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NickTheHumanBoy's blog

2:28 PM on 05.26.2013

Why I felt Tomb Raider 2013 failed as an origin story.

It's possible that I've never given the Tomb Raider Franchise the attention it deserved. In my entire gaming life I could probably count the amount of hours I've spent with the series on both hands. I can just about remember putting Lara's first outing into my Playstation, getting promptly stuck somewhere around twenty minutes in, and never really bothering with her again. I was in the enviable position of having a dad that sold second-hand games as part of his business. I was also young, impatient, and above all, a shitty gamer. Having such a massive selection of games to choose from meant that if something didn't grab me straight away, or was too difficult , then I just didn't bother persevering with it. Me and Lara were done, and no amount of playground-whispered cheat codes to reveal crudely pixelated breasts were going to convince me otherwise.

I'd pretty much carried my ambivalence towards the franchise with me, but something about the recent reboot got me interested. Almost universal critical praise and a couple of recommendations lead to a rental, and I found myself completely hooked from start to finish. The end credits marked a milestone for me. It was first time I'd beaten a Tomb Raider game. Hell, it was the first time I'd got past the opening level.

This isn't intended as a review, but I will say that I found that Tomb Raiderplays like an absolute dream. Movement is fluid, combat is satisfying, puzzles are engaging and just challenging enough to make you feel a little bit clever for solving them without breaking up the flow of game play. The action direction is also, from what I can tell having never played much of the Uncharted series, pretty special.

So far, solid game. But Tomb Raider was supposed to be so much more than a mechanically solid, entertaining title, right? It's intended as a origin story for Lara, showing us her transformation from a unremarkable archaeologist to a pistol-toting superhuman icon, letting the audience love her for her vulnerability and gain a new appreciation of what a bad-ass she is. It's no small task for a game to take on Ė an attempt to both humanise and deify a character simultaneously. Both traits are depictions of binary opposite characteristics, and both compliment each other insomuch as if an audience is never allowed to see character's weakness, it's hard to appreciate their strengths.

All fiction is a form of escapism, and videogames especially rely on providing at least some form of wish fulfillment to the player. They're also in a unique position to offer this because of the interactive nature of the medium. The issue then lies in how to let us project both our desire for strength along with our natural tendencies to root for the underdog. It's fun to play as Superwoman for a while, but it's pretty hard to become emotionally involved with someone who's practically invincible.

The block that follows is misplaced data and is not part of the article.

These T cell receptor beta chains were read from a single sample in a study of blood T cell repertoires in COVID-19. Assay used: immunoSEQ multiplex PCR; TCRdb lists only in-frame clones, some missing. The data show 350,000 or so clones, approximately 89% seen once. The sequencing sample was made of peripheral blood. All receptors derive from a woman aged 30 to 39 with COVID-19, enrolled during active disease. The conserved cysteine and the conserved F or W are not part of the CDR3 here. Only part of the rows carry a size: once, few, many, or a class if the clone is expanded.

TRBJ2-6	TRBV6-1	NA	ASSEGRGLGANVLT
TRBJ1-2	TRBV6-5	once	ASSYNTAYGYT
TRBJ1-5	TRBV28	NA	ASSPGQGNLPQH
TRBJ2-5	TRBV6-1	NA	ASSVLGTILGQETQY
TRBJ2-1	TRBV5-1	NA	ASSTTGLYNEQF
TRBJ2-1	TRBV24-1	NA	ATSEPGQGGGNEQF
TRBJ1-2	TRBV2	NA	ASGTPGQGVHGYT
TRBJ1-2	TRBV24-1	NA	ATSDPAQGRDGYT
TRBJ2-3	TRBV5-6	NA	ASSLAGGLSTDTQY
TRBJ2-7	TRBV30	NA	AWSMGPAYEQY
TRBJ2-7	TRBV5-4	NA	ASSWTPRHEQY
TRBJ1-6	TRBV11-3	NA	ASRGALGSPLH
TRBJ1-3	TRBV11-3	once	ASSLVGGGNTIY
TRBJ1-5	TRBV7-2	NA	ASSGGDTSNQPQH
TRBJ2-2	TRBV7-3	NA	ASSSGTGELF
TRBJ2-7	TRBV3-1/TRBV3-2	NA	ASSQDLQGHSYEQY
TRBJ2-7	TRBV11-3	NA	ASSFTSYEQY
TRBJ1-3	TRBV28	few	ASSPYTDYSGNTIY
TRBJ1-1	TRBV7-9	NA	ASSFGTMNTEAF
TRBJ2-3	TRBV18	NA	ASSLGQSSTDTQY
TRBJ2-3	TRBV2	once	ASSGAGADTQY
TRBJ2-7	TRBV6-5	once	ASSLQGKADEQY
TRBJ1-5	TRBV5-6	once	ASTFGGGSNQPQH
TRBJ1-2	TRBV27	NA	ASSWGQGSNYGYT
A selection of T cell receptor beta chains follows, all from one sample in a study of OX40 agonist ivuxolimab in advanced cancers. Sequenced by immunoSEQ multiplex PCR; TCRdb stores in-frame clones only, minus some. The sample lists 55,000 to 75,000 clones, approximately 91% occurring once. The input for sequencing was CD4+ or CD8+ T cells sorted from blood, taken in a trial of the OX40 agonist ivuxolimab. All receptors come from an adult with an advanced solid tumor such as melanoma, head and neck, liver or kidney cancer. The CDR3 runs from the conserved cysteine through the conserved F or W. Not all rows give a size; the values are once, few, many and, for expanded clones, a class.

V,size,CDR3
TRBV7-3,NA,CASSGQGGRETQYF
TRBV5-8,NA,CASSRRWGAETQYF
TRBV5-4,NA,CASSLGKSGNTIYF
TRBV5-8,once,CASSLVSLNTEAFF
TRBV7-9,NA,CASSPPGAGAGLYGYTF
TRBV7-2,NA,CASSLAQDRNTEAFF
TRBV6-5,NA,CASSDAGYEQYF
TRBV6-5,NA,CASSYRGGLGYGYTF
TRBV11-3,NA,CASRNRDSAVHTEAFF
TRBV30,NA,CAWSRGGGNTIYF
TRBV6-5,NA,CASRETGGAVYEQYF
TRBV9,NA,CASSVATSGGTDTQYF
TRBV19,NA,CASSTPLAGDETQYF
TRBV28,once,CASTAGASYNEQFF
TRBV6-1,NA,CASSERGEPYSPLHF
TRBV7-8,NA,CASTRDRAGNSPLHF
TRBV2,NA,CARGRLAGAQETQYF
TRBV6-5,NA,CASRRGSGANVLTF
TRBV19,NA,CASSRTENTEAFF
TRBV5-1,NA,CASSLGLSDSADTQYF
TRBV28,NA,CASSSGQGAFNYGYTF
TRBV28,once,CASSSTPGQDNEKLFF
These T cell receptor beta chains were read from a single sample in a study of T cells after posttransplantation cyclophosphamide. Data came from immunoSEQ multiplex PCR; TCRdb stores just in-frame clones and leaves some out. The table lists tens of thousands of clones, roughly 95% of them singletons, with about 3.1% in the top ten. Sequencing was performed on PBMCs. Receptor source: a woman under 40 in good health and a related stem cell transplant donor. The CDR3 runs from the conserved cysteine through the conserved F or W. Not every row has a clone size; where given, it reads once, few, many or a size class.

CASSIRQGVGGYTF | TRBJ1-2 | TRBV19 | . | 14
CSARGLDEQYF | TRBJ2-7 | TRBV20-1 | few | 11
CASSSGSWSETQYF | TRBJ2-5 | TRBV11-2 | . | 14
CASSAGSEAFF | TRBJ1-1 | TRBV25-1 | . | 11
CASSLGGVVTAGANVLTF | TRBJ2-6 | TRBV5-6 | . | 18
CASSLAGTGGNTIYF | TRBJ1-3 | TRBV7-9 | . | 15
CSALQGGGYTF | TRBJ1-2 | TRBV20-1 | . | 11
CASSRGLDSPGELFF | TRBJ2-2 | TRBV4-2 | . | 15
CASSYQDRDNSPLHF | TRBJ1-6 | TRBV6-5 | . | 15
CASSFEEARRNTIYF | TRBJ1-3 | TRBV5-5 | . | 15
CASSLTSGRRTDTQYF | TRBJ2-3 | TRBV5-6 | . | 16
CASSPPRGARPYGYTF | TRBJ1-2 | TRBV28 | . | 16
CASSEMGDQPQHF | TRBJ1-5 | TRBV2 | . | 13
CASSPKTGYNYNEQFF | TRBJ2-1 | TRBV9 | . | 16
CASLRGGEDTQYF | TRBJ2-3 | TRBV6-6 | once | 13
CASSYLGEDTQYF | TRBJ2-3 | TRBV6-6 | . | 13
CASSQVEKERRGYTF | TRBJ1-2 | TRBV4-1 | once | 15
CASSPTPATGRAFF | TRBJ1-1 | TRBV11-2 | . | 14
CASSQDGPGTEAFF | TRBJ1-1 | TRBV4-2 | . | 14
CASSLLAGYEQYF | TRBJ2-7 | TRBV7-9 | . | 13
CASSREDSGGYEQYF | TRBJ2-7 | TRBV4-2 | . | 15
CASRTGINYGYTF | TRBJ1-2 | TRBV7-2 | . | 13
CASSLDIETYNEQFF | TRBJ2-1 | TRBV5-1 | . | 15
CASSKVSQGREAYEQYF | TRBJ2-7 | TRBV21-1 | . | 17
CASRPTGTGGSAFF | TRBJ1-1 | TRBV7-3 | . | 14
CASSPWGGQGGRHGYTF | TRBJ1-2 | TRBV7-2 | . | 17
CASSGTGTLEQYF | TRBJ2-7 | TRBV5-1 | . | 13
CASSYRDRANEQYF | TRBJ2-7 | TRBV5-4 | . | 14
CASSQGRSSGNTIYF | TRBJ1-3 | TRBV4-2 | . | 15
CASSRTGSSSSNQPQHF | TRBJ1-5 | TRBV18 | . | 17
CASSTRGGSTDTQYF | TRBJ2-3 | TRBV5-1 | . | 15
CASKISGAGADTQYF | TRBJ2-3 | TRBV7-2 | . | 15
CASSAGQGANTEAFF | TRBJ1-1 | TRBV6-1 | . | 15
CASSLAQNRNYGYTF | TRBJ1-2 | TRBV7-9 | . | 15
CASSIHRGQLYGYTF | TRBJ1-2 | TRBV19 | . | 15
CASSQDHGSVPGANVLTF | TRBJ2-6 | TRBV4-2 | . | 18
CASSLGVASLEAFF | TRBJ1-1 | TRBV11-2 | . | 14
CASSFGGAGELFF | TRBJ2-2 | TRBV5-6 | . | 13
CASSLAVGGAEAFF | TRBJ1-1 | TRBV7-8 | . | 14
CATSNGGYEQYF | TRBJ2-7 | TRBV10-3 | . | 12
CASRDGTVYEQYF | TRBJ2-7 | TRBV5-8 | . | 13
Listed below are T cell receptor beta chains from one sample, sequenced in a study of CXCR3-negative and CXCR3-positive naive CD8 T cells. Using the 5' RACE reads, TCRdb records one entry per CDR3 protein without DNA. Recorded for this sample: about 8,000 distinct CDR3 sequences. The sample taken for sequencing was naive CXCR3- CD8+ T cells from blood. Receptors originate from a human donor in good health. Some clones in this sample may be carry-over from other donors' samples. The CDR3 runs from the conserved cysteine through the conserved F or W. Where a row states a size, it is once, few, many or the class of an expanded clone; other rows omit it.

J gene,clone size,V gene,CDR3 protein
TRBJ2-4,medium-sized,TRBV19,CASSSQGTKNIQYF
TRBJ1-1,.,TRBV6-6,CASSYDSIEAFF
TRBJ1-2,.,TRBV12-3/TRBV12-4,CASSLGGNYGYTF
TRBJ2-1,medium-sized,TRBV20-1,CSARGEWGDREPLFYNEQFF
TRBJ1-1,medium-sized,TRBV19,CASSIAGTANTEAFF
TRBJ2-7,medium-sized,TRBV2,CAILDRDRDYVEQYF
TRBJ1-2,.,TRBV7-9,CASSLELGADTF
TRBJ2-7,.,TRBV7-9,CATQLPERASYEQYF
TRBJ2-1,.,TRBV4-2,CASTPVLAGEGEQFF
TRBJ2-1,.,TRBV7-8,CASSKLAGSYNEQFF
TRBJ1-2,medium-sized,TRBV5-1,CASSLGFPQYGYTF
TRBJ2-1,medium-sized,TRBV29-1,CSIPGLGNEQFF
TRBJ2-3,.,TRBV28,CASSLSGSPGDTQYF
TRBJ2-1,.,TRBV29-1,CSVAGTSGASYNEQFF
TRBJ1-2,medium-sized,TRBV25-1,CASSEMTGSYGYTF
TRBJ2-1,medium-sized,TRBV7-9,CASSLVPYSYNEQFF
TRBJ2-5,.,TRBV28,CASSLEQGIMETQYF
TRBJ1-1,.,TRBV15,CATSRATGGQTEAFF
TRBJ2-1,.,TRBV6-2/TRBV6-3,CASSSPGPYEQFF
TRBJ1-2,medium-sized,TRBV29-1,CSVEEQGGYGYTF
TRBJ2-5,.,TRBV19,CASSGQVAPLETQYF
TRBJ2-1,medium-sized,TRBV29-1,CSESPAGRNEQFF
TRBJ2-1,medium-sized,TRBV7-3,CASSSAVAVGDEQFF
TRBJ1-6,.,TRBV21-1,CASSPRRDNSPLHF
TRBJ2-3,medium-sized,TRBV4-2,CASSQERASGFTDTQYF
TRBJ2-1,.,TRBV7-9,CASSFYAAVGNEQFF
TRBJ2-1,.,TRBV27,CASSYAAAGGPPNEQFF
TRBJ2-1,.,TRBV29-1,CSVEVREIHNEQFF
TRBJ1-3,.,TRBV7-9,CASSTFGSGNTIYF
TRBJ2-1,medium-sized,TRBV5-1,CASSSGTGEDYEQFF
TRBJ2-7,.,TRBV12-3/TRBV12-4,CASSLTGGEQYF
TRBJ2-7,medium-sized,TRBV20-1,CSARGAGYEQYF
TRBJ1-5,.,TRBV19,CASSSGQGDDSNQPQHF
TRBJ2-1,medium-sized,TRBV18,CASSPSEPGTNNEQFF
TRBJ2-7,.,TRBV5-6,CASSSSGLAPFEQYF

I'll just get it out of the way now. I thought Tomb Raider was a badly written game. I played it because I thought the premise was interesting, and I think that premise Ė Lara's character arc Ė was poorly executed. Lara's transformation struck me more as a feature claw-hammered into the package than an organic narrative device, and her jarring leap into sudden genocide wasn't backed by enough foreshadowing, but I don't think that the problem was lack of talent or effort on the part of the writers. I think they were given an impossible task to begin with. That is, to give Lara Croft depth, to humanise her.

Lara's first outing was in 1996. Although there's plenty of exceptions to the rule, she comes from a time where a characters central goal, mechanically speaking, was enough to base an entire persona on. She never was Lara Croft:†Archaeologist†forced into an unpleasant situation. It was always, and was always going to be, Lara Croft: Tomb Raider. Lara, in both game play and character, collects shiny objects. In terms of the hero's journey, she's only aiming slightly higher than Miss. Pacman, and that's only because the items of interest happen to have history, rather than being pixels on a grid.

†It makes it even harder to empathise when you know the funds from her historic grave robbing aren't really going towards anything much more significant than such lifestyle essentials as a freezer big enough to trap her butler in. Campster has pointed out in his Errant Signal videos that he feels Lara is a Sociopath, and I'd agree with him, but I don't feel her sociopathy is a character trait, more a hangover from her existence as a videogame character in the first place. In many cases, blending mechanics and narrative makes for great games, and it's something we don't see enough, but the Tomb Raider reboot overreaches itself by attempting to humanise a character that is literally the embodiment of a mechanic in herself. It's similar to Naughty Dog inventing a dark, trauma-ridden origin story for Crash Bandicoot. I'm sure Carl Jung would have had a field day with all those masks.   read

7:10 AM on 05.12.2013

How Far Cry 3 taught me to love violent games again.